Could Bet365’s success usher in a golden age of matched betting?

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Is the title a bit over the top? Perhaps. But can you blame me? It is so rare that this blog gets to focus on a genuinely positive story for both sides of the fence and, to be honest, I can’t help but be excited for what the future could bring.

For those (most of you) who do not avidly follow the rollercoaster ride that is Gambling news, you may have missed the recent announcement of the astronomical profits posted by Bet365 recently. The numbers are truly staggering and nothing does them more justice than this quote from the Racing Post on Bet365’s performance:

To put this progress into context [profits rising 33% to £682.2 million], bet365 have added roughly the equivalent of William Hill’s digital business in one year's growth

I’ll give you a second to re-read that. In one year, Bet365 have added an amount equal to an entire companies’ total value in the digital space. ADDED! That is insane, especially when we consider that William Hill is not a simple start-up but a stalwart of the industry. Now, the easy thing to do would be to point and laugh at William Hill (which I admit I give in to later), however what we must first focus on is what has driven this growth.

The answer appears emphatic. Online Sports Betting and In-Play markets. A space in which Matched Betting is heavily embedded. On an even more positive note, Bet365’s Online Sports Betting growth is credited to a focus on their ‘early pay-out mechanic’ (their 2Up and 14Up offers), as well as odds boosts. These are both being heavily utilised by matched bettors to generate profit. So, to see a bookmaker doing so financially well from techniques that one could say, matched bettors abuse, is a massive step forward in crushing the idea that Matched Betting is the enemy of the Gambling industry.

If it is not already apparent, this is brilliant news for matched bettors. For Bet365 it will likely mean better odds boosts and an expansion of their 2up & 14up offers. But most importantly, it will reduce the chance of you being gubbed for using these offers. For the wider industry, they will of course be looking at Bet365 with envious eyes. Hopefully this will result in them combining their collective brain power to realise that providing actual value to their customers may be the way to get them to spend more. Value that we can then capitalise on.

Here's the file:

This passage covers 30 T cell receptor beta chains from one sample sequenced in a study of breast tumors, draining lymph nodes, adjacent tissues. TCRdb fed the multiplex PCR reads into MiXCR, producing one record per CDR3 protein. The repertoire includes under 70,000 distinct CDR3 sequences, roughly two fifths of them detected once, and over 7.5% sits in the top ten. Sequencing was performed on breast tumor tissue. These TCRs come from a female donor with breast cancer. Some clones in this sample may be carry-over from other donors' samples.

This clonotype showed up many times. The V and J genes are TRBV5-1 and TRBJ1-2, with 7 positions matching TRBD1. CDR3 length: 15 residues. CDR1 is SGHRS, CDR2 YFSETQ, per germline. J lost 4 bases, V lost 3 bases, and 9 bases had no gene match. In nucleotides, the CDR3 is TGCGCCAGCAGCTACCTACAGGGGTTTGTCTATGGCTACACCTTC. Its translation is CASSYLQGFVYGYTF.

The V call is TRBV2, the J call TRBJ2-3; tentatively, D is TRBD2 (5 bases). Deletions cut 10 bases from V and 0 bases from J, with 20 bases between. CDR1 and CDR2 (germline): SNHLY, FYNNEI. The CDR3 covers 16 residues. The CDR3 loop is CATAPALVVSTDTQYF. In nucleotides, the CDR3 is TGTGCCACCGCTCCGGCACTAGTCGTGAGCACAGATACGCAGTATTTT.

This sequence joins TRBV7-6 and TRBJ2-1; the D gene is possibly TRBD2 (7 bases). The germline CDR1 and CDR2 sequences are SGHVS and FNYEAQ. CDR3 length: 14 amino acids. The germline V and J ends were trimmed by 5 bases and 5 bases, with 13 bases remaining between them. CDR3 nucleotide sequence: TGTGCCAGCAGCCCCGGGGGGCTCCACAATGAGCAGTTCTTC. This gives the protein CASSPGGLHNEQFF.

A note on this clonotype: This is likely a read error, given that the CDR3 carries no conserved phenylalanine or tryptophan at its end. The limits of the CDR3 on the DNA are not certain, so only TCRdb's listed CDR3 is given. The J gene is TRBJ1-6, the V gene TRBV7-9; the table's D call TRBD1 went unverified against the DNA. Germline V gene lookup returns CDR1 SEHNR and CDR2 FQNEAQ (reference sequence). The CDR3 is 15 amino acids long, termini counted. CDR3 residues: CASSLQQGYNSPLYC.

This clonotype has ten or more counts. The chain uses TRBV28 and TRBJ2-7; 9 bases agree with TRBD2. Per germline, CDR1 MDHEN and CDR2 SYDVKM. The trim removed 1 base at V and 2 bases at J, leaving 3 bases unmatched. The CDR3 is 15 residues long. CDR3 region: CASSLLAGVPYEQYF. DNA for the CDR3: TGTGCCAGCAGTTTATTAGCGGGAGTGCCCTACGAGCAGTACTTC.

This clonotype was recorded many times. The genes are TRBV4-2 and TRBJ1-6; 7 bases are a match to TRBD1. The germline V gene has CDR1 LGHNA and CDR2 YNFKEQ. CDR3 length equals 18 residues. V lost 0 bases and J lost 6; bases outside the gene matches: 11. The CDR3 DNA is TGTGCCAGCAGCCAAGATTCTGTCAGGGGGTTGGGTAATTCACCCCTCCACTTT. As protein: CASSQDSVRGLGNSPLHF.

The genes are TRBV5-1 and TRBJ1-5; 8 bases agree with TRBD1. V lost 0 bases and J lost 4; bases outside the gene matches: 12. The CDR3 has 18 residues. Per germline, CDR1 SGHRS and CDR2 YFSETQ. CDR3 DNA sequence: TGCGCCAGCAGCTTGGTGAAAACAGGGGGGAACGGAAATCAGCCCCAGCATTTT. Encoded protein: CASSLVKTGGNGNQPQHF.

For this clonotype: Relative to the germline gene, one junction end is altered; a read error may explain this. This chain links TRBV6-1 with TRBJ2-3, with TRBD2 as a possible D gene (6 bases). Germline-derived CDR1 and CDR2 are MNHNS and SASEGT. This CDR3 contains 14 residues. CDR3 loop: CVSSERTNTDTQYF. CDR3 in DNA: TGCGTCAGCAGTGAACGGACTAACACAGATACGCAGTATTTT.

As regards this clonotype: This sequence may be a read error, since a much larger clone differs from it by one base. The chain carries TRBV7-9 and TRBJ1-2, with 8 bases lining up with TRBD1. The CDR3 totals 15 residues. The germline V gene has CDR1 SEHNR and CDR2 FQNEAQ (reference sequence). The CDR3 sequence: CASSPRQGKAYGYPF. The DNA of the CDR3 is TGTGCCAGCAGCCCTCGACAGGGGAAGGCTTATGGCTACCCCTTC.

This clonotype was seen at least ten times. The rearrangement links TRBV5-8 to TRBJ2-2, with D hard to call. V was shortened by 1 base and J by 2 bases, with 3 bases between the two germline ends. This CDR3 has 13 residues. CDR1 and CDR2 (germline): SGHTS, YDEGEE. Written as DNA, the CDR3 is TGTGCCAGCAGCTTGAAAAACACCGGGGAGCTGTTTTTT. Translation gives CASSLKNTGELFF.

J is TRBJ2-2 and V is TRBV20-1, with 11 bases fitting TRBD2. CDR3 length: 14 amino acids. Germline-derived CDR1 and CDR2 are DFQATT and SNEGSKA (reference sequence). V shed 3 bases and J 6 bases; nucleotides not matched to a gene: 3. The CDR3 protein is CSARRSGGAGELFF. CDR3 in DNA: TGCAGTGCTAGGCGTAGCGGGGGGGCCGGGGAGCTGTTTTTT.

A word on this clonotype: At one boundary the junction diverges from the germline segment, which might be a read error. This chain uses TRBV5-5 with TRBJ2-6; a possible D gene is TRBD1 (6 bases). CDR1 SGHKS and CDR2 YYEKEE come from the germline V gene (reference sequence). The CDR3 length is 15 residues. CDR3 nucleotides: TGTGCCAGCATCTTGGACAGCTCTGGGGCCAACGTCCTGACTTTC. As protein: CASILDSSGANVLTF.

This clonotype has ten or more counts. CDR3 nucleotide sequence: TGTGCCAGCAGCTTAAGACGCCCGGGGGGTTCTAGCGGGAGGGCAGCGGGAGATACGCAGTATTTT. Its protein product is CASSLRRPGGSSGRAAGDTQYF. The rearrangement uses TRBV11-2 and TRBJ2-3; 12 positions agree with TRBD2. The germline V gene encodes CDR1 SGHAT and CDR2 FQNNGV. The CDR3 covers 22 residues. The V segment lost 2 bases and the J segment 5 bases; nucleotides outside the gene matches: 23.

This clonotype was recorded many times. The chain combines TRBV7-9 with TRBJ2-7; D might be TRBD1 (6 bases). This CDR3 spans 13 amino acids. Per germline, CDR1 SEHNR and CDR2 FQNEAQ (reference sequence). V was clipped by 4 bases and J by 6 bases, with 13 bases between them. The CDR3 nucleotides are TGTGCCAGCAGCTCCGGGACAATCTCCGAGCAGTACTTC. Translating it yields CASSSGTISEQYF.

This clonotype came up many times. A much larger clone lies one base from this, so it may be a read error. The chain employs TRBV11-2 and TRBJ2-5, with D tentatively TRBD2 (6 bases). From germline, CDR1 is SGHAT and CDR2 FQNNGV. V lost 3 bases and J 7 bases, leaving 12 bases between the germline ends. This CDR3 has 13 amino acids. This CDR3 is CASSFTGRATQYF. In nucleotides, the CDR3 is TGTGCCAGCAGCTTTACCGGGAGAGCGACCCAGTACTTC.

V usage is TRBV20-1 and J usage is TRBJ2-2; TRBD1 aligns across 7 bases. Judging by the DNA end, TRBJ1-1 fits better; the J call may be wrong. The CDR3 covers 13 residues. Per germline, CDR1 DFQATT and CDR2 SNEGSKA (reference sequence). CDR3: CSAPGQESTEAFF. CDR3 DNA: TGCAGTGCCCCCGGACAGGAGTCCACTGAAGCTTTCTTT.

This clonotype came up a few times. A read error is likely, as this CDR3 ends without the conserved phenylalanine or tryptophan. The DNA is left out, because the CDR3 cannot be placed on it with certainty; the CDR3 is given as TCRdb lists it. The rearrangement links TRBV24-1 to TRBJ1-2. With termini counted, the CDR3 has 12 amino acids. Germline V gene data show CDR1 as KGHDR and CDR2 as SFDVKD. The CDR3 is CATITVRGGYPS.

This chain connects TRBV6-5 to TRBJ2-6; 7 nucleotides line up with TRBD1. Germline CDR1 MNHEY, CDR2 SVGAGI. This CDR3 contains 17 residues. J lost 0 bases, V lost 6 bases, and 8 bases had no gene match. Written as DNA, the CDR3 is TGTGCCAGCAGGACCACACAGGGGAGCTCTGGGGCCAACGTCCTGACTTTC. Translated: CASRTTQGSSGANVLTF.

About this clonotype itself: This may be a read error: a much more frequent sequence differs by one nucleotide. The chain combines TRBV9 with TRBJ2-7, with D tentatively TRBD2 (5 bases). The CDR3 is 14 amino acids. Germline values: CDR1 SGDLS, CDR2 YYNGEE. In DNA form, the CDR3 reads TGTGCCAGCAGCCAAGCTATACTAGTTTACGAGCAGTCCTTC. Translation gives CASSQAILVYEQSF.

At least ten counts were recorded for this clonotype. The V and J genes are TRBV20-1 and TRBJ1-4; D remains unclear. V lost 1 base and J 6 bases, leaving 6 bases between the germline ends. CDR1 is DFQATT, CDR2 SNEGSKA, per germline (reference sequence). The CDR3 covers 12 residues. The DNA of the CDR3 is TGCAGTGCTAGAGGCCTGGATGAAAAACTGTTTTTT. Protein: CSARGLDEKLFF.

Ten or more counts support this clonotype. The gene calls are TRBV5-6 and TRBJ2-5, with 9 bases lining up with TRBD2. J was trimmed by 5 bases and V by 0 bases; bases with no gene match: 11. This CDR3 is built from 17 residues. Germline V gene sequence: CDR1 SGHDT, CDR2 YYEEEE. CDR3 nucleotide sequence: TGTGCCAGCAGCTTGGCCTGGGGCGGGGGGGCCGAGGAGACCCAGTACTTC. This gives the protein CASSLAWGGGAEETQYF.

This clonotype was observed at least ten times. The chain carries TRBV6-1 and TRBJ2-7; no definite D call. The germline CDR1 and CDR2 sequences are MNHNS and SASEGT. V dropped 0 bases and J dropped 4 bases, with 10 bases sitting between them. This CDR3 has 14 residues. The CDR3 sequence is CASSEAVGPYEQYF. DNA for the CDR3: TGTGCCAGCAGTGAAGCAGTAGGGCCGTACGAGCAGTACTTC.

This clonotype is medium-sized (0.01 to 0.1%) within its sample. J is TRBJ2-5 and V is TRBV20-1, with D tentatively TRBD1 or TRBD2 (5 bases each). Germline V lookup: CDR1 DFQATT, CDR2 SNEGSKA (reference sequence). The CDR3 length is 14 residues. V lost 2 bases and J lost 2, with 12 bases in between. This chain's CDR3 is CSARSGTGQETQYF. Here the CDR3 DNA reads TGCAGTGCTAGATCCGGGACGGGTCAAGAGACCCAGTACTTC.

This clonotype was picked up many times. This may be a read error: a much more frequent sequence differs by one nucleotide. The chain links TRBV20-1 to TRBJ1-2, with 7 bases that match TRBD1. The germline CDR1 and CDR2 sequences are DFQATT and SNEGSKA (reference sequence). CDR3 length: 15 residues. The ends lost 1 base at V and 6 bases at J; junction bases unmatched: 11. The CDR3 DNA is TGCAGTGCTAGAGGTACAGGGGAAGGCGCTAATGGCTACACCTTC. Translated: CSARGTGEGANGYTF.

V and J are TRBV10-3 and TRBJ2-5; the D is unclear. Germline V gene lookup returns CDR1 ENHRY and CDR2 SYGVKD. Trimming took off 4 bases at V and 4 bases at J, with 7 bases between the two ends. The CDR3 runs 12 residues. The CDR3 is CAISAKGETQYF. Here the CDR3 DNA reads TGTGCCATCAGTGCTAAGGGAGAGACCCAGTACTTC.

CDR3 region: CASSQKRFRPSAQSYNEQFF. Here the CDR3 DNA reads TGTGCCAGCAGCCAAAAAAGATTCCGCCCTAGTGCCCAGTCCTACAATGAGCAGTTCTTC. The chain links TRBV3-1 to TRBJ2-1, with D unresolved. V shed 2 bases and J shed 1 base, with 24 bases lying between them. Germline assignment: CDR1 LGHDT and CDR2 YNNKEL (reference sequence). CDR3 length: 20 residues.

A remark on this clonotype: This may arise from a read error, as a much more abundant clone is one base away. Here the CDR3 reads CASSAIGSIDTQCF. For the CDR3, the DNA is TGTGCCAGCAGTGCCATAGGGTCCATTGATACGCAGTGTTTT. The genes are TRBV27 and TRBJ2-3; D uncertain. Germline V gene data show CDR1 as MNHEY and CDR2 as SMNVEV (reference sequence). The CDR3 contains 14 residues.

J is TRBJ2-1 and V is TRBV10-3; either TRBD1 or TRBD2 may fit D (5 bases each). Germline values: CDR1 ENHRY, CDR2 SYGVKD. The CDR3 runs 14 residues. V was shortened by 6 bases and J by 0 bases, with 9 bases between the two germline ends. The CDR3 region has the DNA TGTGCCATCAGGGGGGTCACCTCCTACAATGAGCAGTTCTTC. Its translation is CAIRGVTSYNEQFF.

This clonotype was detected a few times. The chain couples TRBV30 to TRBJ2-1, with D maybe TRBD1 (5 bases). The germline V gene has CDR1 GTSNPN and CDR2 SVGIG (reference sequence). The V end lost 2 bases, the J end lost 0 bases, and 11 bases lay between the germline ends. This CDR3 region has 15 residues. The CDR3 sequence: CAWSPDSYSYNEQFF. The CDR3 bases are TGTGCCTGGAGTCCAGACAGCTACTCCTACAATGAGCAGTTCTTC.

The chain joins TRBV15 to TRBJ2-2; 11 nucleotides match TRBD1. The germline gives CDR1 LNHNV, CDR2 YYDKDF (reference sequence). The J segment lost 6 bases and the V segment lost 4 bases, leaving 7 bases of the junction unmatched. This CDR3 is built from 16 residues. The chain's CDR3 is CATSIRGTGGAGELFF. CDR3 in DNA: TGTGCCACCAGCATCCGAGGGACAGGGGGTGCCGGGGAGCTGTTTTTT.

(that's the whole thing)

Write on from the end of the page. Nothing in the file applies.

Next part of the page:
Ok, I’ve held off on being sarcastic about bookies like William Hill for nearly two whole paragraphs…..I think that’s good enough. This news not only, in my opinion, goes a long way to dismantling the idea that matched betting is terrible for bookmaker’s bottom line, but also smashes the bookie tactic of gubbing anyone that uses their offers.

Let’s break this down. Although why we need to is beyond me, because this seems blindingly straightforward. If you (the bookmaker) do not provide value to your customer and stop them from spending (by gubbing them) when they attempt to take advantage of perceived value – you will make less money. Shocking, I know. Now, look, Bet365 are far from perfect and still seem to flip out if anyone gets any value from their Horse Racing offers. But perhaps, just perhaps, this news may make bookmakers take a look at this and think ‘maybe what hurts us more is stopping people giving us money as opposed to those that occasionally win a free bet (which they can then still lose!)’. I am still waiting for someone to come out with the maths that shows matched bettors lose bookmakers money across all their products. To me, this colossal growth from Bet365 is just another nail in the coffin for this argument that we, matched bettors, negatively impact a bookmaker’s bottom line or at least impact it in any way to warrant such a study in the first place.

The gambling industry is an odd beast. However, it should still follow the objective that 99% of industries follow – keep your customers spending. If you limit their ability to do so, you will make less money. Also, if you limit customers in such a way that causes terrible PR (which the bookies routinely do) then the knock-on effect to potential customers will result in you making even less money as a business.

The bookmakers that go under, nearly all follow the same template. Instantaneous gubbings should you take any perceived value from them, and in the same vein provide little to no value for their customers. William Hill may not be going under but they are a fantastic example of how their backwards ideals will help drive them into the ground. Take their flash odds for example. These ‘amazing odds boosts’ often fail to match, let alone improve on, the value the un-boosted odds from other bookmakers. We are no longer in a world where your betting options are restricted to the local high-street and bookmakers could easily control their customer base thanks to an all-round naivety. Bet365 are ahead of most in their understanding of this.

A savvy customer is better than no customer. The runaway success of Bet365’s 2Up & 14Up offers (which are some of the most frequented by matched bettors) should be proof of this. So, we matched bettors must wait and see if the gambling industry collectively agrees or not.